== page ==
4. It appears that at the hearing of the said Civil Rule No. 5064(W) of 1969, the petitioner-company contended that the application made by the petitioner-company before the Assistant Commissioner of Commercial Taxes was only a request made to him for exercising his power of revision suo motu and the time for such Suo motu revision was four years from the date of the assessment. As admittedly 4 years had not expired from the date of the assessment order, respondent No. 1 erred in holding that the said application was time-barred. It was contended before the learned Judge that the Assistant Commissioner of Commercial Taxes proceeded on an erroneous view that the said application of the petitioner has been made under Section 20(3) of the Bengal Finance (Sales Tax) Act, read with Rule 80(2) of the Rules framed thereunder and as such the period within which a revisional application was to be presented had expired. In the affidavit-in-opposition filed on behalf of the Assistant Commissioner of Commercial Taxes and the Commercial Tax Officer, it was contended that for exercising revisional power under Section 20(3) of the Act, the period of limitation was 60 days from the date of the order because in such cases Rule 80(2) was attracted. It was also contended by the said respondents that under the second proviso to Section 20(3) of the Act, an application of revision would not lie in respect of any assessment if an appeal would lie under Section 20(1) of the Act against such assessment order. It was contended by the respondents that as the petitioner-company had not availed of the right of appeal as provided under Section 29(1) of the Act, the company was not entitled to make any application for revision in any event. It was also contended that Rule 80(5) would apply only when the Commissioner would exercise power of revision on his own motion and not in a case when a dealer could make an application for revision.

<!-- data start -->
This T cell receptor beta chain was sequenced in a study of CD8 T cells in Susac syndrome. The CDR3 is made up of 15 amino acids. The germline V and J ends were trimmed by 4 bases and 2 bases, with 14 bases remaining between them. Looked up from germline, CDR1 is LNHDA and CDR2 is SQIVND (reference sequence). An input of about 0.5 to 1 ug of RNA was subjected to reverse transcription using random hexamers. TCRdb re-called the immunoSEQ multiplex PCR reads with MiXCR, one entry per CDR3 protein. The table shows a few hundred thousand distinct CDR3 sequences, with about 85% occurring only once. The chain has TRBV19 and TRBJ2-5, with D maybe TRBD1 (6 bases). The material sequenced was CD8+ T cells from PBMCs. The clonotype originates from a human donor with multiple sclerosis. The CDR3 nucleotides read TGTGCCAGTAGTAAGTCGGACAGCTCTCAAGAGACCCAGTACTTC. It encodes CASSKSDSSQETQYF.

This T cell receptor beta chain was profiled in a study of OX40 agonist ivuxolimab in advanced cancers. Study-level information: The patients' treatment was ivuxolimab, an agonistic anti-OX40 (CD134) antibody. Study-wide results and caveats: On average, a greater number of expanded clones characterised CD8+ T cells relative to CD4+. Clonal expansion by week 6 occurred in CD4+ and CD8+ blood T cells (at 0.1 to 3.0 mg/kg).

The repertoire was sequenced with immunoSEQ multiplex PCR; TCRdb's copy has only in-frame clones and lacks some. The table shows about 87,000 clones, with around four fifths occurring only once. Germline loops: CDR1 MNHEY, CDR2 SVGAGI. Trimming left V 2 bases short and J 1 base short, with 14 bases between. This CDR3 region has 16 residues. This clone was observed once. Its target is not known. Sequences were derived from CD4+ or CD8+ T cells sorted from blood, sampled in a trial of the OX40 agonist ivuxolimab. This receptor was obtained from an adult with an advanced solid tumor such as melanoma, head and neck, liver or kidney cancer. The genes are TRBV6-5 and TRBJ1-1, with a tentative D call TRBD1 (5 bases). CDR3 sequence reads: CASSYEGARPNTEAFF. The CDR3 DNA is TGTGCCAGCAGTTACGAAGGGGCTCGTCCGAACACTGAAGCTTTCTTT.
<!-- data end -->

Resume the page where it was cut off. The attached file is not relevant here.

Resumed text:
5. The learned Judge after analysing the provisions of Sections 20(1), 20(3), rules 71, 80(2) and 80(5) has come to the finding that there are two broad categories of cases where revisional power can be exercised. When a dealer makes an application for revision, the revising authority on such application, may exercise its power of revision. The revising authority may also exercise such powers on his own motion or suo motu. The word 'suo motu' only means 'on his own motion' as opposed to 'on an application by a party'. The essence of revisional jurisdiction lies in the duty of the superior Tribunal or Officer entrusted with such jurisdiction to see that the subordinate Tribunals or Officers keep themselves within the bounds prescribed by law and that the order passed is not illegal or improper or that the proceeding recorded is not irregular. This jurisdiction is one of superintendence and correction in appropriate cases. Hence the revising authority is vested with power of revision suo motu in order to examine the correctness, legality and propriety of the order. Once such power is invoked, the jurisdiction exercised by way of suo motu revision is not cribbed and cabined or confined by conditions and qualifications. The learned Judge in this connection referred to the decision made in the cases of East Asia-tic Co. (India) Ltd. v. State of Madras reported in  7 STC 299 and State of Andhra Pradesh v. J. Papaiah reported in  29 STC 279. The learned Judge did not accept the contentions on behalf of the respondents, viz., the Assistant Commissioner of Commercial Taxes and the Commercial Tax Officer, that a party aggrieved cannot move the appropriate authority for exercise of the revisional power suo motu. It has been held by the learned Judge that such contention is inconsistent with the principle and purpose for which such plenary power of suo motu revision is entrusted with the revising authorities. If the revising authority finds that the case is a fit one for exercising revisional jurisdiction, the revisional power can be exercised and it is open to the assessee and also to the revenue to bring to the notice of the revising authority of any error made by the subordinate authorities. The learned Judge was of the view that the assessee by making the said application had only drawn the attention of the revising authority to the error committed by the assessing authority and requested such authority to exercise suo motu powers of revision for ends of justice. In such circumstances, the revising authority had jurisdiction to initiate suo motu power of revision and the revising authority was not correct in proceeding on the footing that the said application was a revisional application made by an aggrieved party beyond the period of limitation and as such was to be summarily rejected being time-barred. In that view of the matter, the order passed by the revisional authority was quashed by the learned Judge and opportunity was given to the Assistant Commissioner of Commercial Taxes to consider the said prayer in accordance with law.